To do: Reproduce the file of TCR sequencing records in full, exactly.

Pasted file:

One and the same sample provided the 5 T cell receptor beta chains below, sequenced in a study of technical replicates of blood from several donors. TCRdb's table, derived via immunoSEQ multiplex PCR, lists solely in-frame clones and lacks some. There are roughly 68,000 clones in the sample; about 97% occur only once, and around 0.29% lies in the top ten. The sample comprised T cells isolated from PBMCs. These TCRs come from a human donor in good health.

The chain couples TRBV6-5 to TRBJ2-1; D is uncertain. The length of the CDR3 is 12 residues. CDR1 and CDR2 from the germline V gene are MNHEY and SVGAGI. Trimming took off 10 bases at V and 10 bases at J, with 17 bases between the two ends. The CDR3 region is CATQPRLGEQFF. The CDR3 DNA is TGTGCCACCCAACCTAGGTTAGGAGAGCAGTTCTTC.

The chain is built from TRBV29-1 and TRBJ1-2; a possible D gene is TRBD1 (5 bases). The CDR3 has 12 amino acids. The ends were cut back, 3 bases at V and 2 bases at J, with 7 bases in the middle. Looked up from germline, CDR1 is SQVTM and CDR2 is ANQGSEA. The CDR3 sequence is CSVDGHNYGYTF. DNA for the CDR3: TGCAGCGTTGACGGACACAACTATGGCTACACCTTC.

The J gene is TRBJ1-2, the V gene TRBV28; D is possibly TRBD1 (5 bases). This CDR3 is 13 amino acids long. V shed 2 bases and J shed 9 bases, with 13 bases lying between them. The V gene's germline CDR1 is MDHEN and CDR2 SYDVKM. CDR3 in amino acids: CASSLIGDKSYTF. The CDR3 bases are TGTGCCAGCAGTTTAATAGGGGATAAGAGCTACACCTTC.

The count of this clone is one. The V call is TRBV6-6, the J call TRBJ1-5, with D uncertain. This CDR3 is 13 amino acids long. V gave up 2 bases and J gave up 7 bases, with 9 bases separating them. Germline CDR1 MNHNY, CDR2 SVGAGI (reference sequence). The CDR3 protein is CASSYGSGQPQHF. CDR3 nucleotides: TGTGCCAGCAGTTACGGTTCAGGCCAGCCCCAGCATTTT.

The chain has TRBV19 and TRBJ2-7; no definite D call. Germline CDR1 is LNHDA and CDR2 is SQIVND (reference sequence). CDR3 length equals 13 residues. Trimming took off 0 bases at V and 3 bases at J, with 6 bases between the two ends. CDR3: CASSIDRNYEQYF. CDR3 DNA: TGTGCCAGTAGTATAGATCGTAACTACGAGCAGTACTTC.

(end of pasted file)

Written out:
One and the same sample provided the 5 T cell receptor beta chains below, sequenced in a study of technical replicates of blood from several donors. TCRdb's table, derived via immunoSEQ multiplex PCR, lists solely in-frame clones and lacks some. There are roughly 68,000 clones in the sample; about 97% occur only once, and around 0.29% lies in the top ten. The sample comprised T cells isolated from PBMCs. These TCRs come from a human donor in good health.

The chain couples TRBV6-5 to TRBJ2-1; D is uncertain. The length of the CDR3 is 12 residues. CDR1 and CDR2 from the germline V gene are MNHEY and SVGAGI. Trimming took off 10 bases at V and 10 bases at J, with 17 bases between the two ends. The CDR3 region is CATQPRLGEQFF. The CDR3 DNA is TGTGCCACCCAACCTAGGTTAGGAGAGCAGTTCTTC.

The chain is built from TRBV29-1 and TRBJ1-2; a possible D gene is TRBD1 (5 bases). The CDR3 has 12 amino acids. The ends were cut back, 3 bases at V and 2 bases at J, with 7 bases in the middle. Looked up from germline, CDR1 is SQVTM and CDR2 is ANQGSEA. The CDR3 sequence is CSVDGHNYGYTF. DNA for the CDR3: TGCAGCGTTGACGGACACAACTATGGCTACACCTTC.

The J gene is TRBJ1-2, the V gene TRBV28; D is possibly TRBD1 (5 bases). This CDR3 is 13 amino acids long. V shed 2 bases and J shed 9 bases, with 13 bases lying between them. The V gene's germline CDR1 is MDHEN and CDR2 SYDVKM. CDR3 in amino acids: CASSLIGDKSYTF. The CDR3 bases are TGTGCCAGCAGTTTAATAGGGGATAAGAGCTACACCTTC.

The count of this clone is one. The V call is TRBV6-6, the J call TRBJ1-5, with D uncertain. This CDR3 is 13 amino acids long. V gave up 2 bases and J gave up 7 bases, with 9 bases separating them. Germline CDR1 MNHNY, CDR2 SVGAGI (reference sequence). The CDR3 protein is CASSYGSGQPQHF. CDR3 nucleotides: TGTGCCAGCAGTTACGGTTCAGGCCAGCCCCAGCATTTT.

The chain has TRBV19 and TRBJ2-7; no definite D call. Germline CDR1 is LNHDA and CDR2 is SQIVND (reference sequence). CDR3 length equals 13 residues. Trimming took off 0 bases at V and 3 bases at J, with 6 bases between the two ends. CDR3: CASSIDRNYEQYF. CDR3 DNA: TGTGCCAGTAGTATAGATCGTAACTACGAGCAGTACTTC.